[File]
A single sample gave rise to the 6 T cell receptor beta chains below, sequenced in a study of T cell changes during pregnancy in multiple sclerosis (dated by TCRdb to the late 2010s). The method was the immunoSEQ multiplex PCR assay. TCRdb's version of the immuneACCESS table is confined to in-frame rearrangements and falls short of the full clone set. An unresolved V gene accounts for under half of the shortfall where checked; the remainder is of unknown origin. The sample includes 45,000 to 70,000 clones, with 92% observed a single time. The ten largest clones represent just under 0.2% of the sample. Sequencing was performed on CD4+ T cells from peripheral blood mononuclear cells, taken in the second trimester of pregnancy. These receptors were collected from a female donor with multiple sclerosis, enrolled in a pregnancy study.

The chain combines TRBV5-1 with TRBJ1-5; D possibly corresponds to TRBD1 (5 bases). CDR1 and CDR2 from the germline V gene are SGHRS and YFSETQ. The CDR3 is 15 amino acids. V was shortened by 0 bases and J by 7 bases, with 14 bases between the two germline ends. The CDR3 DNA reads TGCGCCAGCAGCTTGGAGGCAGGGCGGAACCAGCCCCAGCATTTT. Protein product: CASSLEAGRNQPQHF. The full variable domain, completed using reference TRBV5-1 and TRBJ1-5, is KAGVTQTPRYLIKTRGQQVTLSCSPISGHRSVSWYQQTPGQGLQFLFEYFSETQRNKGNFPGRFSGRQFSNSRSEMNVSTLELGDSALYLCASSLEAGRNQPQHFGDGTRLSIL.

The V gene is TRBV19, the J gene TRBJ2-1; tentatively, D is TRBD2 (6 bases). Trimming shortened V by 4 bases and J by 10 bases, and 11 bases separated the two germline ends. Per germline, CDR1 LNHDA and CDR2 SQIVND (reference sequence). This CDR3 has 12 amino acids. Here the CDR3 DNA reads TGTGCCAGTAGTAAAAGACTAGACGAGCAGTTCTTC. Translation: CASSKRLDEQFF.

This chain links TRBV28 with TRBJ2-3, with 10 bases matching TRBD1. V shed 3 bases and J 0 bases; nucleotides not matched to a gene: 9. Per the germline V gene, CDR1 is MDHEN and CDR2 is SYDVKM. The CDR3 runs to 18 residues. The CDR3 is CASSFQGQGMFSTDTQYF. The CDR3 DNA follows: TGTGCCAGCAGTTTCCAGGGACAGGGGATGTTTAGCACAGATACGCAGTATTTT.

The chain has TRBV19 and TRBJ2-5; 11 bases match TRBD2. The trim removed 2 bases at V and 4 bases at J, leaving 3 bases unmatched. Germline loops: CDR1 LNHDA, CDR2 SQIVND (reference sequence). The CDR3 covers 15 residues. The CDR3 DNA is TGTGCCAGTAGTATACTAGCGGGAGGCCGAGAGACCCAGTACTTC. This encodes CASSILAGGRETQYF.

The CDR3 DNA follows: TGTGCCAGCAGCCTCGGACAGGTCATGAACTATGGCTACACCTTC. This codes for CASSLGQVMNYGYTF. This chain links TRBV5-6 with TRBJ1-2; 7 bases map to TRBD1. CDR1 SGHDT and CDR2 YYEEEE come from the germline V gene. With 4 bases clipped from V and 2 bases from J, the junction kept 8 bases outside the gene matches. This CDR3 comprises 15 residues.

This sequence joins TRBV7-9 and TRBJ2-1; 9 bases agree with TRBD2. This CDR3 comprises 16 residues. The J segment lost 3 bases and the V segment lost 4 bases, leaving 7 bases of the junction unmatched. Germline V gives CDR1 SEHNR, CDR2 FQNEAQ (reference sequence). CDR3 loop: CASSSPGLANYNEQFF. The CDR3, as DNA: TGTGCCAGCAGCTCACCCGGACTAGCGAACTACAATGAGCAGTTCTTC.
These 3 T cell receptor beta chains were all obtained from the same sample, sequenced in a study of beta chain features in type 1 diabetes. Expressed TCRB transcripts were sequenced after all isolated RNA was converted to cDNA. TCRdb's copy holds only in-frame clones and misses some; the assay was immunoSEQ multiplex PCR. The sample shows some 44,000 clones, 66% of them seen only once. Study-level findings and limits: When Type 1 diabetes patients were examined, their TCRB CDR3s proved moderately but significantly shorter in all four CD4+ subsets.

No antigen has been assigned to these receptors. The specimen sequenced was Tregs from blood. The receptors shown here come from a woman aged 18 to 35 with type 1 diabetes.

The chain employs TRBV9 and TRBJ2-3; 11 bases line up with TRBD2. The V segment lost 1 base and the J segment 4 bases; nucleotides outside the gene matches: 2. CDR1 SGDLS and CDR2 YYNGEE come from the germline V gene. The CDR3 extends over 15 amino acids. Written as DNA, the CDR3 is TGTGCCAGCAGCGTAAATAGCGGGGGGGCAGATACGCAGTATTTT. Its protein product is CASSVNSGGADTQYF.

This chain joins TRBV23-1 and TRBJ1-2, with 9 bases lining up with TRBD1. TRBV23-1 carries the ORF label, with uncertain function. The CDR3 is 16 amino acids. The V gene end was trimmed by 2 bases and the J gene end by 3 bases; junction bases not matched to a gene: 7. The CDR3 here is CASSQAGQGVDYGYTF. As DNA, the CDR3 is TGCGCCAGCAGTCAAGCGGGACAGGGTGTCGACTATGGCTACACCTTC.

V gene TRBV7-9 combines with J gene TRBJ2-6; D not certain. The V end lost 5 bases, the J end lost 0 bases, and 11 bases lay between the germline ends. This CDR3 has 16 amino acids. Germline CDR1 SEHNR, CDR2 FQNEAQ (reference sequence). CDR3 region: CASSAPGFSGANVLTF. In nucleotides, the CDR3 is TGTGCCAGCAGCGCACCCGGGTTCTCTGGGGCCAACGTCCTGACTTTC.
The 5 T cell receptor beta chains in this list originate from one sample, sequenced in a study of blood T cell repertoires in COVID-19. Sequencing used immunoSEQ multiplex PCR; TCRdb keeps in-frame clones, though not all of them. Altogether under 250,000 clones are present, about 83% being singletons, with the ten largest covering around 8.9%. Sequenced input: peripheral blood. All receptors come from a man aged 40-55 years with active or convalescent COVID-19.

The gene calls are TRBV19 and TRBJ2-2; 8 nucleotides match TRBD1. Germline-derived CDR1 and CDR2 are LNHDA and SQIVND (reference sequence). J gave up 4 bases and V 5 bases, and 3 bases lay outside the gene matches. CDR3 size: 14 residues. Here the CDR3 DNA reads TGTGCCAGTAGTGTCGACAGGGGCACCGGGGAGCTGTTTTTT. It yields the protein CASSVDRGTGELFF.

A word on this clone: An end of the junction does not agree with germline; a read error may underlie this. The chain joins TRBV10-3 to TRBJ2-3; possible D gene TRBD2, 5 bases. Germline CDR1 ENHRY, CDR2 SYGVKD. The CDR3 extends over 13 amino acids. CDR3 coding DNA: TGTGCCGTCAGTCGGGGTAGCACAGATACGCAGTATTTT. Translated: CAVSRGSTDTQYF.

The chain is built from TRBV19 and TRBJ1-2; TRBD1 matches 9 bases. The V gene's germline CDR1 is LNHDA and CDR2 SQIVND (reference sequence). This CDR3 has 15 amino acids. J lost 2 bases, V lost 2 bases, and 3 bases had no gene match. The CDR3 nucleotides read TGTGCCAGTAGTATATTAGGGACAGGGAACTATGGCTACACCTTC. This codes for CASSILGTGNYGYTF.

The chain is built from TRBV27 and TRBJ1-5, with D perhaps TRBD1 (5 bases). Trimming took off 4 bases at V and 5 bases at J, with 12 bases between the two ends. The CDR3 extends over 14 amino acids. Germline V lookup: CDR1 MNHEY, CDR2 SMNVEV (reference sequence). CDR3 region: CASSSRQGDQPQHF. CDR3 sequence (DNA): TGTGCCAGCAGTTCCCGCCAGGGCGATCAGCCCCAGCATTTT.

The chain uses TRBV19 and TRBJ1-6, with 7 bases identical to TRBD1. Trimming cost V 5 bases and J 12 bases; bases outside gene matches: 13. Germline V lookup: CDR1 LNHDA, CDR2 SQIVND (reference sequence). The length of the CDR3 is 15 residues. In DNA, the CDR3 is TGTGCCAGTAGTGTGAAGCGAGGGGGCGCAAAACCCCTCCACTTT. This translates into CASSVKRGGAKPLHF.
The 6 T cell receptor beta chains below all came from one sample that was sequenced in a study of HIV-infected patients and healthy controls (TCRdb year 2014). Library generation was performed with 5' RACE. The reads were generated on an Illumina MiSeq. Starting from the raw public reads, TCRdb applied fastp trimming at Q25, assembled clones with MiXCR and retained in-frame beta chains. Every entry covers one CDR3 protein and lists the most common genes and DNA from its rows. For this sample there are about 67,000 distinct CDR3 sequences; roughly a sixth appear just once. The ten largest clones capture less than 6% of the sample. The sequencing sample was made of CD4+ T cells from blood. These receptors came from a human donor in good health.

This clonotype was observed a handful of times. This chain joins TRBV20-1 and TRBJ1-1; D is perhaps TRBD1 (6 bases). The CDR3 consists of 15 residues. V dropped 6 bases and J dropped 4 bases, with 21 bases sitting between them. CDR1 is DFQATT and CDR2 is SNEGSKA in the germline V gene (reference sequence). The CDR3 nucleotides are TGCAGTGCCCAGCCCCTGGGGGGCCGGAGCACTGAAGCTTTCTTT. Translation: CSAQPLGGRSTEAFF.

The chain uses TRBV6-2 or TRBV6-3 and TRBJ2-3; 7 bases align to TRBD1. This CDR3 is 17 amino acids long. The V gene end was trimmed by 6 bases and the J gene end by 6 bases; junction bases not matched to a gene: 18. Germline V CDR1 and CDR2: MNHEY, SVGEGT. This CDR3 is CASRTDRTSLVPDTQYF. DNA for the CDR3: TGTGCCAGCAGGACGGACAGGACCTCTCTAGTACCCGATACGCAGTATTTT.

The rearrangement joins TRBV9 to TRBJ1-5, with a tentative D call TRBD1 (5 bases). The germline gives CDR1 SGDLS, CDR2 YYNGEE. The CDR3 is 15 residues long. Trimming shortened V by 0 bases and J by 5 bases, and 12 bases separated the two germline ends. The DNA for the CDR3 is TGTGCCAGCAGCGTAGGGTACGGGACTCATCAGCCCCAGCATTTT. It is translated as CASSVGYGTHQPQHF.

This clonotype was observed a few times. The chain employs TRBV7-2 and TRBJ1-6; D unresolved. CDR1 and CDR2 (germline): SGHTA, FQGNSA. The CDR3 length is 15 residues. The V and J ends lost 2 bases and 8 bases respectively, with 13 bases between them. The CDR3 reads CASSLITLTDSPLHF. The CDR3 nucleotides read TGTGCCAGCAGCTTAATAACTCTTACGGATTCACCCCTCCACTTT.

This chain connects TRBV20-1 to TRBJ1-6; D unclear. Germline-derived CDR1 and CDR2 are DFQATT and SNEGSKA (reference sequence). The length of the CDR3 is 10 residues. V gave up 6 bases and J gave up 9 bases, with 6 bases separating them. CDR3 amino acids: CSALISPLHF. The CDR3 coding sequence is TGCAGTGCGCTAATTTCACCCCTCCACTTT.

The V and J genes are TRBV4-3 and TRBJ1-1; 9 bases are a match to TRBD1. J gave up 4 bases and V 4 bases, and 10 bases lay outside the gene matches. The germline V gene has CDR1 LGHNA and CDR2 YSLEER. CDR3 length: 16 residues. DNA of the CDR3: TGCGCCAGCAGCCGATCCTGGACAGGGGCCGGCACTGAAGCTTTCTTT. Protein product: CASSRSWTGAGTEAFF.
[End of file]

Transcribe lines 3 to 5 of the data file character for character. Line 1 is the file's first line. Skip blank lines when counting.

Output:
The V gene is TRBV19, the J gene TRBJ2-1; tentatively, D is TRBD2 (6 bases). Trimming shortened V by 4 bases and J by 10 bases, and 11 bases separated the two germline ends. Per germline, CDR1 LNHDA and CDR2 SQIVND (reference sequence). This CDR3 has 12 amino acids. Here the CDR3 DNA reads TGTGCCAGTAGTAAAAGACTAGACGAGCAGTTCTTC. Translation: CASSKRLDEQFF.

This chain links TRBV28 with TRBJ2-3, with 10 bases matching TRBD1. V shed 3 bases and J 0 bases; nucleotides not matched to a gene: 9. Per the germline V gene, CDR1 is MDHEN and CDR2 is SYDVKM. The CDR3 runs to 18 residues. The CDR3 is CASSFQGQGMFSTDTQYF. The CDR3 DNA follows: TGTGCCAGCAGTTTCCAGGGACAGGGGATGTTTAGCACAGATACGCAGTATTTT.

The chain has TRBV19 and TRBJ2-5; 11 bases match TRBD2. The trim removed 2 bases at V and 4 bases at J, leaving 3 bases unmatched. Germline loops: CDR1 LNHDA, CDR2 SQIVND (reference sequence). The CDR3 covers 15 residues. The CDR3 DNA is TGTGCCAGTAGTATACTAGCGGGAGGCCGAGAGACCCAGTACTTC. This encodes CASSILAGGRETQYF.